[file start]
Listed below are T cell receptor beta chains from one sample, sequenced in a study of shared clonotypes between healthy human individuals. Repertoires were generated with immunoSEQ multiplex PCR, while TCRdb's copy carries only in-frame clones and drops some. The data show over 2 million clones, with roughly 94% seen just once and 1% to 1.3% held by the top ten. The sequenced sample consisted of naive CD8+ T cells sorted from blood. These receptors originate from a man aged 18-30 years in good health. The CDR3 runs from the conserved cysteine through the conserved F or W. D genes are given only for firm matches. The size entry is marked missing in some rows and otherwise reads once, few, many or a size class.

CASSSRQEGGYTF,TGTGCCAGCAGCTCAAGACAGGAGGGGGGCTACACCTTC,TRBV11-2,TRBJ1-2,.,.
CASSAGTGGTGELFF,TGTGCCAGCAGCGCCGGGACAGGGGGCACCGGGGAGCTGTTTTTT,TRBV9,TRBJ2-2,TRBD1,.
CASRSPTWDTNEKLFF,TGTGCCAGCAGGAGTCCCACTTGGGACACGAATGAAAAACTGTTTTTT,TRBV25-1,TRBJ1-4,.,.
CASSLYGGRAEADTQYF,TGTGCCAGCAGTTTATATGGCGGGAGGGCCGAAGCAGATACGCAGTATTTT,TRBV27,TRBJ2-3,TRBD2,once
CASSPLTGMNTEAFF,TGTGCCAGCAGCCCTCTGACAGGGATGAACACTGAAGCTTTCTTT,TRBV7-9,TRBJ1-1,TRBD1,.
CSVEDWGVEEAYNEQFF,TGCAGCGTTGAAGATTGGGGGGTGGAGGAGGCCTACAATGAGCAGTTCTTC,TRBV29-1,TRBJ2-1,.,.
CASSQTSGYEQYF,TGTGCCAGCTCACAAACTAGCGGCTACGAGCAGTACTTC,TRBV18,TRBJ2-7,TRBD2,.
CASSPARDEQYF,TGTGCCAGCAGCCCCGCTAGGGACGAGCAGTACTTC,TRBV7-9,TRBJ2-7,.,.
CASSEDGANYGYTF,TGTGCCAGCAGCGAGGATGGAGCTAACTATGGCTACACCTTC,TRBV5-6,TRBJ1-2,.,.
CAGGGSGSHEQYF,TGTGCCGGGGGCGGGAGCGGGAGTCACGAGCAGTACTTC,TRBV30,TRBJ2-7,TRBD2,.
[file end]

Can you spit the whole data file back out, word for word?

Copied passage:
Listed below are T cell receptor beta chains from one sample, sequenced in a study of shared clonotypes between healthy human individuals. Repertoires were generated with immunoSEQ multiplex PCR, while TCRdb's copy carries only in-frame clones and drops some. The data show over 2 million clones, with roughly 94% seen just once and 1% to 1.3% held by the top ten. The sequenced sample consisted of naive CD8+ T cells sorted from blood. These receptors originate from a man aged 18-30 years in good health. The CDR3 runs from the conserved cysteine through the conserved F or W. D genes are given only for firm matches. The size entry is marked missing in some rows and otherwise reads once, few, many or a size class.

CASSSRQEGGYTF,TGTGCCAGCAGCTCAAGACAGGAGGGGGGCTACACCTTC,TRBV11-2,TRBJ1-2,.,.
CASSAGTGGTGELFF,TGTGCCAGCAGCGCCGGGACAGGGGGCACCGGGGAGCTGTTTTTT,TRBV9,TRBJ2-2,TRBD1,.
CASRSPTWDTNEKLFF,TGTGCCAGCAGGAGTCCCACTTGGGACACGAATGAAAAACTGTTTTTT,TRBV25-1,TRBJ1-4,.,.
CASSLYGGRAEADTQYF,TGTGCCAGCAGTTTATATGGCGGGAGGGCCGAAGCAGATACGCAGTATTTT,TRBV27,TRBJ2-3,TRBD2,once
CASSPLTGMNTEAFF,TGTGCCAGCAGCCCTCTGACAGGGATGAACACTGAAGCTTTCTTT,TRBV7-9,TRBJ1-1,TRBD1,.
CSVEDWGVEEAYNEQFF,TGCAGCGTTGAAGATTGGGGGGTGGAGGAGGCCTACAATGAGCAGTTCTTC,TRBV29-1,TRBJ2-1,.,.
CASSQTSGYEQYF,TGTGCCAGCTCACAAACTAGCGGCTACGAGCAGTACTTC,TRBV18,TRBJ2-7,TRBD2,.
CASSPARDEQYF,TGTGCCAGCAGCCCCGCTAGGGACGAGCAGTACTTC,TRBV7-9,TRBJ2-7,.,.
CASSEDGANYGYTF,TGTGCCAGCAGCGAGGATGGAGCTAACTATGGCTACACCTTC,TRBV5-6,TRBJ1-2,.,.
CAGGGSGSHEQYF,TGTGCCGGGGGCGGGAGCGGGAGTCACGAGCAGTACTTC,TRBV30,TRBJ2-7,TRBD2,.